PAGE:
Since China announced an air defense identification zone (ADIZ) over the East China Sea, there have been 13 sightings of US military aircraft in the zone and 85 instances of Japanese aircraft entering the zone, a senior military official told lawmakers yesterday.
Deputy Chief of the General Staff for Intelligence Ke Wen-an (柯文安) made the remarks at a meeting of the legislature’s Foreign Affairs and National Defense Committee during which officials were asked to give assessments of the situation following the declaration of the ADIZ on Nov. 23.
The zone includes the Diaoyutai Islands (釣魚台), which are claimed by Taiwan, China and Japan — which calls them the Senkaku Islands. China has demanded that foreign aircraft passing through the zone file flight plans in advance and strictly follow instructions from its air-traffic controllers.
Photo: Chen Chih-chu, Taipei Times
Citing information collected by the military, Ko said China has sent its military aircraft to the area 55 times since it announced the new zone and there were three instances in which the Chinese planes were in close proximity to aircraft from Japan or the US.
The planes were very close to each other, Ko reiterated, when Democratic Progressive Party (DPP) Legislator Hsiao Bi-khim (蕭美琴) asked whether China had intercepted any foreign aircraft in the zone.
Minister of National Defense Yen Ming (嚴明) told the committee that no Chinese military aircraft have entered Taiwan’s ADIZ since Beijing’s Nov. 23 announcement.
Responding to questions from lawmakers on the committee earlier in the day, Civil Aeronautics Administration Director-General Jean Shen (沈啟) said that aircraft from Taiwan had previously been intercepted by Japan’s Air Self-Defense Force in an area where the two countries’ airspace zones overlap.
In 2002, Japanese defense craft “monitored” a Taiwanese plane testing a new air route designated B591, which stretches from Taipei to northeastern China through the overlapping zones, according to CAA official Margaret Hong (洪美雲).
A similar incident occurred in 2009, she said.
Shen said the area falls between longitude 123? and 124? east.
Japan asked Taiwan to provide flight plans through the overlap starting in 2009, and Taiwan has complied, she said.
However, Japanese self-defense planes have intercepted Taiwanese civil aircraft in the region, which “poses a great danger” to Taiwan’s flight control, she said.
Hsiao said interference from Japanese fighter planes can seriously impact the safety of Taiwan’s civil aircraft on normal flight routes.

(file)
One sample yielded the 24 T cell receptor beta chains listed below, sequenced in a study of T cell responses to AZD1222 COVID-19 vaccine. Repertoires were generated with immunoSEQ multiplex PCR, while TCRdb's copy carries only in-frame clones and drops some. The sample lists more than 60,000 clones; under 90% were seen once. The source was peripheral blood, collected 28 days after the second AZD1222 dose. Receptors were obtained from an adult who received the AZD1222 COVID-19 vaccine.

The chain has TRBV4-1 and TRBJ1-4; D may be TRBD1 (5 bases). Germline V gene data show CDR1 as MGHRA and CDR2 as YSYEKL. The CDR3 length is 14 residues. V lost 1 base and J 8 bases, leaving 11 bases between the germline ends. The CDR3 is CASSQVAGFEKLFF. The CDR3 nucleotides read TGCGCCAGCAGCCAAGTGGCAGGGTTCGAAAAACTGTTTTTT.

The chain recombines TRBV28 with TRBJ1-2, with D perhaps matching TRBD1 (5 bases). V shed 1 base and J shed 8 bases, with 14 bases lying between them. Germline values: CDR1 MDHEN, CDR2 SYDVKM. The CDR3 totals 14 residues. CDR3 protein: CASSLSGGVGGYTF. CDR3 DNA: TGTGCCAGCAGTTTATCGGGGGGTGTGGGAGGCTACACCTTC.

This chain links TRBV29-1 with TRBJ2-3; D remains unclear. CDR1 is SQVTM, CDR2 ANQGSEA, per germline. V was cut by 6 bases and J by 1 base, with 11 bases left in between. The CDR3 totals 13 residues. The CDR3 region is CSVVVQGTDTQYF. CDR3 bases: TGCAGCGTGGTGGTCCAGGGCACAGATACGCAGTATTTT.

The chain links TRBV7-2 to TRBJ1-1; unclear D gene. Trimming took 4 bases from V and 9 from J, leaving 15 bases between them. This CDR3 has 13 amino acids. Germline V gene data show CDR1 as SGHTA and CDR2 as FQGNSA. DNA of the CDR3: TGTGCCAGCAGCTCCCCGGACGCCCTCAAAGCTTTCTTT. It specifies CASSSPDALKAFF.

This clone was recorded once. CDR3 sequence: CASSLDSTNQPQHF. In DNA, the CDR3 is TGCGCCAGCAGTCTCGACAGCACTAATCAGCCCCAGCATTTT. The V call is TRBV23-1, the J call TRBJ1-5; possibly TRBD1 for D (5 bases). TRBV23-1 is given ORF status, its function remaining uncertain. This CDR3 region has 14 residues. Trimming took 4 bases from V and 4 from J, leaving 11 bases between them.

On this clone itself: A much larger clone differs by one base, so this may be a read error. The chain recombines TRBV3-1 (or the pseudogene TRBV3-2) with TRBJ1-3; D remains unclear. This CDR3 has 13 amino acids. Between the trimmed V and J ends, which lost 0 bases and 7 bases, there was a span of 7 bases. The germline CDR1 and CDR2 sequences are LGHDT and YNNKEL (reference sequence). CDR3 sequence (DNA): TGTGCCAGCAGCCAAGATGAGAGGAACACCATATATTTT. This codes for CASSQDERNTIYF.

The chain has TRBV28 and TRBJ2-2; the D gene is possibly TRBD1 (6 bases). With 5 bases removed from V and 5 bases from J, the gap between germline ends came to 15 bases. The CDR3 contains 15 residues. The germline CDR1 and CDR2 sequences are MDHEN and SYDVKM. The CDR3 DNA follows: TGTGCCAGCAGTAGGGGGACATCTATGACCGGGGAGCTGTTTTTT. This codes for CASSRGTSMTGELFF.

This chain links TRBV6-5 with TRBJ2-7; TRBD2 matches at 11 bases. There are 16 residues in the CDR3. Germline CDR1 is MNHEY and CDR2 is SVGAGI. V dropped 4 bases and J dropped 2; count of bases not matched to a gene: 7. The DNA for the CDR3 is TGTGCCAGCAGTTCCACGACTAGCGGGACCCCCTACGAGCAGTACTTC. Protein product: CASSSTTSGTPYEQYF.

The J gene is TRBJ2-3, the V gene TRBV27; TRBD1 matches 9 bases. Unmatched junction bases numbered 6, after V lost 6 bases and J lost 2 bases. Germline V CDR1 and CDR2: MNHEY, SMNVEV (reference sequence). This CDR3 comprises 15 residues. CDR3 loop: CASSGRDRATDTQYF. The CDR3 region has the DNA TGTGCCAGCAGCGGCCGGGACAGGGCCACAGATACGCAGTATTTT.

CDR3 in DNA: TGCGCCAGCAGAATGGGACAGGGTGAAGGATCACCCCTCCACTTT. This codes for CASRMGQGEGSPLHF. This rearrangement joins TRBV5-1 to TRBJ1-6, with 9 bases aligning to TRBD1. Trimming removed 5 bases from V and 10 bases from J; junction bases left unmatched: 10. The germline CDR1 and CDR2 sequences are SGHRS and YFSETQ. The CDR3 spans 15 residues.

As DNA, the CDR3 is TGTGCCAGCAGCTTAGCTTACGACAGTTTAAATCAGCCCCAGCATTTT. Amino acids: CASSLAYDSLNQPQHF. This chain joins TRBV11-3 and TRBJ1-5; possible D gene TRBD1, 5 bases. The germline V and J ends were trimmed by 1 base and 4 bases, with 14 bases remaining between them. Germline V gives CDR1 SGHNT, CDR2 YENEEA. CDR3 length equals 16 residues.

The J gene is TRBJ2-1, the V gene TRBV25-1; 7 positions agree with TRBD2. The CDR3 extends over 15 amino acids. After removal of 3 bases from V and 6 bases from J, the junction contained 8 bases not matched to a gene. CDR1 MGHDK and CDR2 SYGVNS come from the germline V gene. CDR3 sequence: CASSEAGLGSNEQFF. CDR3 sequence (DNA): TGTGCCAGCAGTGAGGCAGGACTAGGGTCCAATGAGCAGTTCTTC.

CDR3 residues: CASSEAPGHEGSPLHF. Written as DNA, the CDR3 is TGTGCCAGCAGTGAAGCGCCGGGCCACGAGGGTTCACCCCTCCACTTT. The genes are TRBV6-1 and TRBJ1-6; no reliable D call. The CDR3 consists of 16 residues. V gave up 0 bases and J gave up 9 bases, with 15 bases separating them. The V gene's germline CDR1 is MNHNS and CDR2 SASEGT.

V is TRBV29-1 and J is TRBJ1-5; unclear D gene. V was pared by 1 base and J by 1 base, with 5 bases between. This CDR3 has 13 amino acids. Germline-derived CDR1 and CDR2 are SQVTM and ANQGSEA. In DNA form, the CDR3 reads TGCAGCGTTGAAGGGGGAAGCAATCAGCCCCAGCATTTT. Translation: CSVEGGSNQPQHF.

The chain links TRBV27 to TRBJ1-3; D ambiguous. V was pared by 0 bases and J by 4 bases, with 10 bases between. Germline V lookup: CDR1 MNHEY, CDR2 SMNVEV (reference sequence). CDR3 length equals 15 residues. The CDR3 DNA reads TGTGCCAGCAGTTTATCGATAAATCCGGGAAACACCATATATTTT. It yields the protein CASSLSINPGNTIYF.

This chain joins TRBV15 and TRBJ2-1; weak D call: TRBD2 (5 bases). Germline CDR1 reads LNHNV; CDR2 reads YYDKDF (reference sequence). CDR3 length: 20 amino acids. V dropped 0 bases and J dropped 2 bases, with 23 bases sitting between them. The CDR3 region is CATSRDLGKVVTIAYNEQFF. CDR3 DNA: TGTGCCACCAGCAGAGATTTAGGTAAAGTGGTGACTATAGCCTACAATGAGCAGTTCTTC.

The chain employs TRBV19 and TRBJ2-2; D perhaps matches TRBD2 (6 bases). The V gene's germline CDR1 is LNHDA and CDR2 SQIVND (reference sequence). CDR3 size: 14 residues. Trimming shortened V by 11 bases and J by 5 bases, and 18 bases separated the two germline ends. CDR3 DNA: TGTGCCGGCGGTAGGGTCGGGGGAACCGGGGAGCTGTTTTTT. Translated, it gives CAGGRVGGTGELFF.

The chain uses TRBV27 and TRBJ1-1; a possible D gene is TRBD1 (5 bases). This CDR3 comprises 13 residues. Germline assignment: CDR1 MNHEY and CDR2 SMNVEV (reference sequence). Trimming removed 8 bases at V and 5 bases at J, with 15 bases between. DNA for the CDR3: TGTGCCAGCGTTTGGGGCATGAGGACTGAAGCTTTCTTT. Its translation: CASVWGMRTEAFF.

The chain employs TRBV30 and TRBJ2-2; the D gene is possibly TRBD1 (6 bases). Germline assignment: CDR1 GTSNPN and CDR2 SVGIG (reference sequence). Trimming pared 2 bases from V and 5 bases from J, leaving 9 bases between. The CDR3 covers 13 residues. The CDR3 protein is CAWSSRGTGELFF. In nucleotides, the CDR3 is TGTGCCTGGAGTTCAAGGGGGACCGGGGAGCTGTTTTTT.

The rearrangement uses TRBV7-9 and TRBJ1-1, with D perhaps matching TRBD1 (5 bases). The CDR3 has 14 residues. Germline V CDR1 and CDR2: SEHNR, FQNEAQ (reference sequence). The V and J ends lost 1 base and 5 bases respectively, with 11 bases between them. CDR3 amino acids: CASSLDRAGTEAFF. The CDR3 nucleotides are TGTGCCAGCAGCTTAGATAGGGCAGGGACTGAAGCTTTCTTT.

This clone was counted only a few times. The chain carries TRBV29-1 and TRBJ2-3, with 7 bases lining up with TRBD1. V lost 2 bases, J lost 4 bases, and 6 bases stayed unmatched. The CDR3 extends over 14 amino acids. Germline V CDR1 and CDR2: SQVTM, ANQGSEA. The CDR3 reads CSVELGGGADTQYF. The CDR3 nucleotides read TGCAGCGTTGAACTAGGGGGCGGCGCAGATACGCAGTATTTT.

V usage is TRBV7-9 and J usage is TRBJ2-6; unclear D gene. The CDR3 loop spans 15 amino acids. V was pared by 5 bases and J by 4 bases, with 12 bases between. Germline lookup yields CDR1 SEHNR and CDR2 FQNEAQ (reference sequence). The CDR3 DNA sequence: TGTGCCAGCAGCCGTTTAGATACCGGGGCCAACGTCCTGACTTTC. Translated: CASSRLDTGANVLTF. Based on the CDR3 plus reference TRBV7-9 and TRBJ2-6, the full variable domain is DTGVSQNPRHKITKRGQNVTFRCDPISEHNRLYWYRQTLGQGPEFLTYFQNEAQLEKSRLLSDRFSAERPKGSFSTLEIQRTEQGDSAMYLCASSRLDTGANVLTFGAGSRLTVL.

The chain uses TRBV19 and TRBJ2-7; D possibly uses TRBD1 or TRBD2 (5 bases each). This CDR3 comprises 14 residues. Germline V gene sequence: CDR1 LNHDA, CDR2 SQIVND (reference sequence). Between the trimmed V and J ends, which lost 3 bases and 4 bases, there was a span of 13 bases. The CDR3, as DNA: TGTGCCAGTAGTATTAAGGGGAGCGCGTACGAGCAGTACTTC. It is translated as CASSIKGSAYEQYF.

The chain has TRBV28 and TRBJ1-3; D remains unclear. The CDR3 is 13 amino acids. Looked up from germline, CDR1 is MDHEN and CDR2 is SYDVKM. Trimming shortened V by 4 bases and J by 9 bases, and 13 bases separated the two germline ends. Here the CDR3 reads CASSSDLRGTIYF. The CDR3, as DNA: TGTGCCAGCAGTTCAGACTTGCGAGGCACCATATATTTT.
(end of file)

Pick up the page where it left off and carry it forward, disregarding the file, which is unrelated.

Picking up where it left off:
Hong told reporters after the hearing that “interception” is a military term meaning that the Japanese fighter was dispatched to “learn about the situation” and she did not know how close the two planes had come to one another.
Additional reporting by Rich Chang
CLOSE ENCOUNTERS: Several of the PLA fighter jets that crossed the median line of the Strait came within 68km of Hsinchu, drawing warnings from Taiwan, the ministry said At least 18 Chinese military aircraft yesterday flew into the nation’s air defense identification zone (ADIZ) on the second day of a US delegation’s visit, the Ministry of National Defense said, adding that the military responded by deploying an air defense missile system to monitor their activities. A delegation led by US Undersecretary of State for Economic Growth, Energy and the Environment Keith Krach on Thursday started a three-day visit to Taiwan. The ministry from Thursday started publicizing the actions of the Chinese People’s Liberation Army (PLA) in Taiwan’s ADIZ on its Web site and Twitter. According to ministry reports, 18 PLA aircraft
TWO CASES: The five allegedly conspired with conglomerates, threatening the nation’s governance and subverting the rules of ethical conduct, a deputy chief prosecutor said Taipei prosecutors yesterday charged three legislators and one former lawmaker with contravening the Anti-Corruption Act (貪污治罪條例) in a case linked to former Pacific Distribution Investment Co (太平洋流通) chairman Lee Heng-lung’s (李恆隆) battle with the Far Eastern Group (遠東集團) over ownership of the Pacific SOGO Department Store (太平洋崇光百貨) chain, while independent Legislator Chao Cheng-yu (趙正宇) was indicted in a separate case involving two funeral services companies and a plot of land in a national park. Chinese Nationalist Party (KMT) legislators Chen Chao-ming (陳超明) and Sufin Siluko (廖國棟), Democratic Progressive Party (DPP) Legislator Su Chen-ching (蘇震清) and former New Power Party legislator
PENGHU INSPECTION: Taiwan cannot let its enemies strut around in its airspace, Tsai said, one day after a Chinese spokesman denied a median line exists in the Taiwan Strait Following China’s assertion on Monday that there is no “median line” in the Taiwan Strait, President Tsai Ing-wen (蔡英文) yesterday pledged to defend the nation’s airspace during a visit to an air force base in Penghu, saying that Taiwan cannot allow others to flex their military muscle in its territorial airspace. Tsai praised the “heroic performance” of the pilots of the Indigenous Defense Fighters who have been intercepting Chinese People’s Liberation Army Air Force planes in recent days. “I have a lot of confidence in you. As soldiers of the Republic of China [ROC], how could we let enemies strut
Swedish Member of Parliament Hampus Hagman is pushing for changing the name of the nation’s trade office in Taipei to signal improved relations with “Asia’s perhaps foremost democracy.” Hagman on Wednesday last week proposed renaming the Swedish Trade and Invest Council to “Sweden’s Office in Taipei,” following similar changes by other nations. The Swedish Trade and Invest Council, part of Business Sweden, is owned by the Swedish government and Swedish industry. Taiwan and Sweden share important values such as respect for democracy, human rights, the rule of law and freedom of speech, Hagman said in the motion, adding that the two nations